Safety Tips for Winter Walking
When the winter air is crisp, and the ground is covered with snow, there’s nothing like taking a walk to enjoy the beauty of the season – and walking is one of the best ways to keep fit.
On the other hand, winter can be a challenging time of year to get out and about. Freezing rain, icy surfaces and piles of hard packed snow pose a hazard for the innocent pedestrian.
A few simple measures can make it safer to walk outdoors in the winter. Removing snow and ice, putting sand or salt on areas where people walk, and wearing the right footwear all make a big difference. Just one bad fall on ice can have long-term consequences. These include: chronic pain in the affected area; a disabling injury that may mean loss of independence; or fear of another fall, which discourages a healthy, active lifestyle.
The Canada Safety Council offers seniors some practical suggestions to stay active in winter.
As winter approaches, outfit yourself for safe walking:
- Choose a good pair of winter boots. For warmth and stability look for these features: well insulated, waterproof, thick non-slip tread sole made of natural rubber, wide low heels, light weight.
- Ice grippers on footwear can help you walk on hard packed snow and ice. But be careful! Grippers become dangerously slippery and must be removed before walking on smooth surfaces such as stone, tile and ceramic. Before buying the grippers, be sure that you are able to attach and remove them from your boots, this is best done sitting down.
- Use a cane, or even a pair of ski poles or walking sticks to help with balance. Make sure they are the right height for you. When your cane is held upside down, the end should be at wrist level. Speak to your doctor, pharmacist or local public health department about how to use a cane properly.
- If using a cane, attach a retractable ice pick to the end. Cane picks will be slippery on hard surfaces so be sure to flip it back as you get indoors. Picks are inexpensive and available at most drug stores.
- If you need further support, use a walker. The cost might be defrayed by Government programs; talk with your doctor.
- Wear a hip protector (a light weight belt or pant with shields to guard the hips). It can help protect the hips against fractures and give added confidence.
- Help other road users see you by wearing bright colours or adding reflective material to clothing.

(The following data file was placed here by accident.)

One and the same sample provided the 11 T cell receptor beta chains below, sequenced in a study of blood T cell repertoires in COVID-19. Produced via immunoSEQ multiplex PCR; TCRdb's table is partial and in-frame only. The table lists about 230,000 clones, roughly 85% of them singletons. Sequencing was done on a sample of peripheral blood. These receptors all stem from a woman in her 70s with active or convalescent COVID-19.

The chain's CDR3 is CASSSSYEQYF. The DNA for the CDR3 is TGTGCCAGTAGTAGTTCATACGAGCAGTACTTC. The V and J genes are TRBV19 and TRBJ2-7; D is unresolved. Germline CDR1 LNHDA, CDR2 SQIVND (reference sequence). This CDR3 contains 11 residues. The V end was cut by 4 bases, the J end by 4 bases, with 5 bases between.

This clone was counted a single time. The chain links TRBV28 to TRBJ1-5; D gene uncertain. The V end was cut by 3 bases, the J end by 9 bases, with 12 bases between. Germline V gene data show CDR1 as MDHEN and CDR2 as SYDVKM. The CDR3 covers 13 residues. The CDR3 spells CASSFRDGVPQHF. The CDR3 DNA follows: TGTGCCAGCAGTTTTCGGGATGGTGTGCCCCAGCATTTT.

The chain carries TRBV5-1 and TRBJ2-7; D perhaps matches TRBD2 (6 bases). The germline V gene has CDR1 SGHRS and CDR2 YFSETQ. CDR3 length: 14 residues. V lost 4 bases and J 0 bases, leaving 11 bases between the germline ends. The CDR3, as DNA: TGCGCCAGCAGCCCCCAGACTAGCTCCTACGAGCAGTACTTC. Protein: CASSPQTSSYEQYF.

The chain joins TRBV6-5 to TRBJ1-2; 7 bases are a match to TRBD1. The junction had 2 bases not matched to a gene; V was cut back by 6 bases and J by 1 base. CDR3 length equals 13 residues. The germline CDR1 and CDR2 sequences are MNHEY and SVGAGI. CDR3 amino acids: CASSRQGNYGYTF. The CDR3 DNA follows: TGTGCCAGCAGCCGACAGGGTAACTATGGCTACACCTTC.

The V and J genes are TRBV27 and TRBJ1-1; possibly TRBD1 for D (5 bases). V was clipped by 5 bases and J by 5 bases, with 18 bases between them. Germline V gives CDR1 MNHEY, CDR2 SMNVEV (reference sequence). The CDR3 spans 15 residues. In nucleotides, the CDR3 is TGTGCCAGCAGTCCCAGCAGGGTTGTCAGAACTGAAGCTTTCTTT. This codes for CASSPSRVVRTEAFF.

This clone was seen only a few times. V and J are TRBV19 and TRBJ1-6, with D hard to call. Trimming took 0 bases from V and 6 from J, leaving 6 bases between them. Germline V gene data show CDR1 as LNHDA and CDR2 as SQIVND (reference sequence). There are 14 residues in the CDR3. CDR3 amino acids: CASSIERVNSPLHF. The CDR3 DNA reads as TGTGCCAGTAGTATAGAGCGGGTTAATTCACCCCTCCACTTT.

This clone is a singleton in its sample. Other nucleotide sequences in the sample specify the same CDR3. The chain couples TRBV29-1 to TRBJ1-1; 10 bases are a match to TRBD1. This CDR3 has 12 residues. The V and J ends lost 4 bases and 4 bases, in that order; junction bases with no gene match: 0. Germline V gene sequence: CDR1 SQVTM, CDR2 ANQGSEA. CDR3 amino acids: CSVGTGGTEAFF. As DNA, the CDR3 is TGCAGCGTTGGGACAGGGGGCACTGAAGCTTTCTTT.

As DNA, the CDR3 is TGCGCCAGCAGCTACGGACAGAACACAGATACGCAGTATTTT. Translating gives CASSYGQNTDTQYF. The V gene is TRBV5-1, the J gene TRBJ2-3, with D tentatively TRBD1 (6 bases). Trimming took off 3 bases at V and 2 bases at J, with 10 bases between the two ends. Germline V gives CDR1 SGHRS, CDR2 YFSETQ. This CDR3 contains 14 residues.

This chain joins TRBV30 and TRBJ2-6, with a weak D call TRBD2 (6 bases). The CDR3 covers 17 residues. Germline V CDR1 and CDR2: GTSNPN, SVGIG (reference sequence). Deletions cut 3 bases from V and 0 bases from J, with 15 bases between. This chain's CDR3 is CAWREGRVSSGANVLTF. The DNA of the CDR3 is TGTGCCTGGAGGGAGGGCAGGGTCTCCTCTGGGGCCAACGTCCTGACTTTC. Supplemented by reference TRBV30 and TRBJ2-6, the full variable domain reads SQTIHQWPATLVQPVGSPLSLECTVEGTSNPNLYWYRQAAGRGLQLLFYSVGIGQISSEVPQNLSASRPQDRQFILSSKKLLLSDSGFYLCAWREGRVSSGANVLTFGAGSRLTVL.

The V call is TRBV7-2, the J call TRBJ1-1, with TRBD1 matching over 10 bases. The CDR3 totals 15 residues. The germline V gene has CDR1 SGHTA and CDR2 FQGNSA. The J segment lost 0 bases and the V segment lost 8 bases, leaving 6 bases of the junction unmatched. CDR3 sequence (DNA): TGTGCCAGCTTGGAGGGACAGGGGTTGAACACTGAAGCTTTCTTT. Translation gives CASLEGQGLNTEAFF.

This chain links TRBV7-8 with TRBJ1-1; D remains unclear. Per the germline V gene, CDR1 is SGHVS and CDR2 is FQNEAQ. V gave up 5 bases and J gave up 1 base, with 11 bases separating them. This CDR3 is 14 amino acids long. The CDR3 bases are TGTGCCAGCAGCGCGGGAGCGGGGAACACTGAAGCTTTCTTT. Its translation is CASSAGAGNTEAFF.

- Prevent heat loss by wearing a warm hat, scarf, and mittens or gloves. Dressing in layers may also keep you warmer.
Once the snow and ice arrive, make sure you’re walking surfaces are safe:
- Keep entranceways and sidewalks clear of ice and snow. Report hazards on sidewalks or pathways to your landlord or the city.
- Contact your local home support agency or other community services for help with snow removal, transportation and grocery bus services.
- Carry a small bag of grit, sand or non-clumping cat litter in your jacket pocket or handbag, to sprinkle when you are confronted with icy sidewalks, steps, bus stops, etc.
- Ask a passerby to help you cross an icy surface
Walking on Ice
Facing an icy surface can be a paralyzing experience. Not everyone has grippers and other safety aids. So, what should you do if it is impossible to avoid an icy patch? Believe it or not, body movements can increase your stability on an icy surface.
- Slow down and think about your next move. Keeping your body as loose as possible, spread your feet to more than a foot apart to provide a base of support. This will help stabilize you as you walk.
- Keep your knees loose – let them bend a bit. This will keep your centre of gravity lower to the ground, which further stabilizes the body.
- Now you are ready to take a step. Make the step small, placing your whole foot down at once. Then shift your weight very slowly to this foot and bring your other foot to meet it the same way. Keep a wide base of support.
- Some people prefer to drag their feet or shuffle them. If this feels better to you, then do so. Just remember to place your whole foot on the ice at once and keep your base of support approximately 1 foot wide.
It’s always better to avoid tricky situations by being prepared and planning a safe route for your walk.
Sources: Ottawa public health, Niagara Region Public Health available at www.canadasafetycouncil.org
Written by: Southwestern Public Health